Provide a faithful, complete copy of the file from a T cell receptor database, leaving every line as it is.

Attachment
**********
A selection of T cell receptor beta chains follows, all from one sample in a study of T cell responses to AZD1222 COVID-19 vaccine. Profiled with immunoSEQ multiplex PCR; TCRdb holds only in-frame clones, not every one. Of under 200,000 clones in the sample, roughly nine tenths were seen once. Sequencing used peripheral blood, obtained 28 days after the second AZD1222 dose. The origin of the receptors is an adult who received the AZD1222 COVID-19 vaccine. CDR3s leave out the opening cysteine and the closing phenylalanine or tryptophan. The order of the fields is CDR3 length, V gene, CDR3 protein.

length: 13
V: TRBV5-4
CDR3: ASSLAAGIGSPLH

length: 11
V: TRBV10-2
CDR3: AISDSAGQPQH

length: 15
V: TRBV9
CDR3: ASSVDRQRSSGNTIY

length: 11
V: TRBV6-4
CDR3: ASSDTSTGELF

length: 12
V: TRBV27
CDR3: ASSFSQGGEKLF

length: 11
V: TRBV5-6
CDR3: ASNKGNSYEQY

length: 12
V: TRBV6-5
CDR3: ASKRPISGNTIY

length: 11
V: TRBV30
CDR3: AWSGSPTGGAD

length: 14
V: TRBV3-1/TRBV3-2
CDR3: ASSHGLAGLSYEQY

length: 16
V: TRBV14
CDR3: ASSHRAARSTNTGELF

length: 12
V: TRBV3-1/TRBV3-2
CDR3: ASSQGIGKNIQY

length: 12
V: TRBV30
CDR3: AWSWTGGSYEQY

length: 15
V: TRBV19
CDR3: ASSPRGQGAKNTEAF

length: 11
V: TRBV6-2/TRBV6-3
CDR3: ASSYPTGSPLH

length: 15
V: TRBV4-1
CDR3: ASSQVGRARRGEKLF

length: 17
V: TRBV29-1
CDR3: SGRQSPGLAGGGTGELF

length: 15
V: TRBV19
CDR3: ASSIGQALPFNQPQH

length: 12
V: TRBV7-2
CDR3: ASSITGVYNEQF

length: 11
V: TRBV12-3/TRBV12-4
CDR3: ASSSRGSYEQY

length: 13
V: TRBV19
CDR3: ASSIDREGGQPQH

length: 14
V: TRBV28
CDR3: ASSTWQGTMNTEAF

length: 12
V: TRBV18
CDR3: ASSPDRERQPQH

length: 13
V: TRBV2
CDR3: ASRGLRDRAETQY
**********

A selection of T cell receptor beta chains follows, all from one sample in a study of T cell responses to AZD1222 COVID-19 vaccine. Profiled with immunoSEQ multiplex PCR; TCRdb holds only in-frame clones, not every one. Of under 200,000 clones in the sample, roughly nine tenths were seen once. Sequencing used peripheral blood, obtained 28 days after the second AZD1222 dose. The origin of the receptors is an adult who received the AZD1222 COVID-19 vaccine. CDR3s leave out the opening cysteine and the closing phenylalanine or tryptophan. The order of the fields is CDR3 length, V gene, CDR3 protein.

length: 13
V: TRBV5-4
CDR3: ASSLAAGIGSPLH

length: 11
V: TRBV10-2
CDR3: AISDSAGQPQH

length: 15
V: TRBV9
CDR3: ASSVDRQRSSGNTIY

length: 11
V: TRBV6-4
CDR3: ASSDTSTGELF

length: 12
V: TRBV27
CDR3: ASSFSQGGEKLF

length: 11
V: TRBV5-6
CDR3: ASNKGNSYEQY

length: 12
V: TRBV6-5
CDR3: ASKRPISGNTIY

length: 11
V: TRBV30
CDR3: AWSGSPTGGAD

length: 14
V: TRBV3-1/TRBV3-2
CDR3: ASSHGLAGLSYEQY

length: 16
V: TRBV14
CDR3: ASSHRAARSTNTGELF

length: 12
V: TRBV3-1/TRBV3-2
CDR3: ASSQGIGKNIQY

length: 12
V: TRBV30
CDR3: AWSWTGGSYEQY

length: 15
V: TRBV19
CDR3: ASSPRGQGAKNTEAF

length: 11
V: TRBV6-2/TRBV6-3
CDR3: ASSYPTGSPLH

length: 15
V: TRBV4-1
CDR3: ASSQVGRARRGEKLF

length: 17
V: TRBV29-1
CDR3: SGRQSPGLAGGGTGELF

length: 15
V: TRBV19
CDR3: ASSIGQALPFNQPQH

length: 12
V: TRBV7-2
CDR3: ASSITGVYNEQF

length: 11
V: TRBV12-3/TRBV12-4
CDR3: ASSSRGSYEQY

length: 13
V: TRBV19
CDR3: ASSIDREGGQPQH

length: 14
V: TRBV28
CDR3: ASSTWQGTMNTEAF

length: 12
V: TRBV18
CDR3: ASSPDRERQPQH

length: 13
V: TRBV2
CDR3: ASRGLRDRAETQY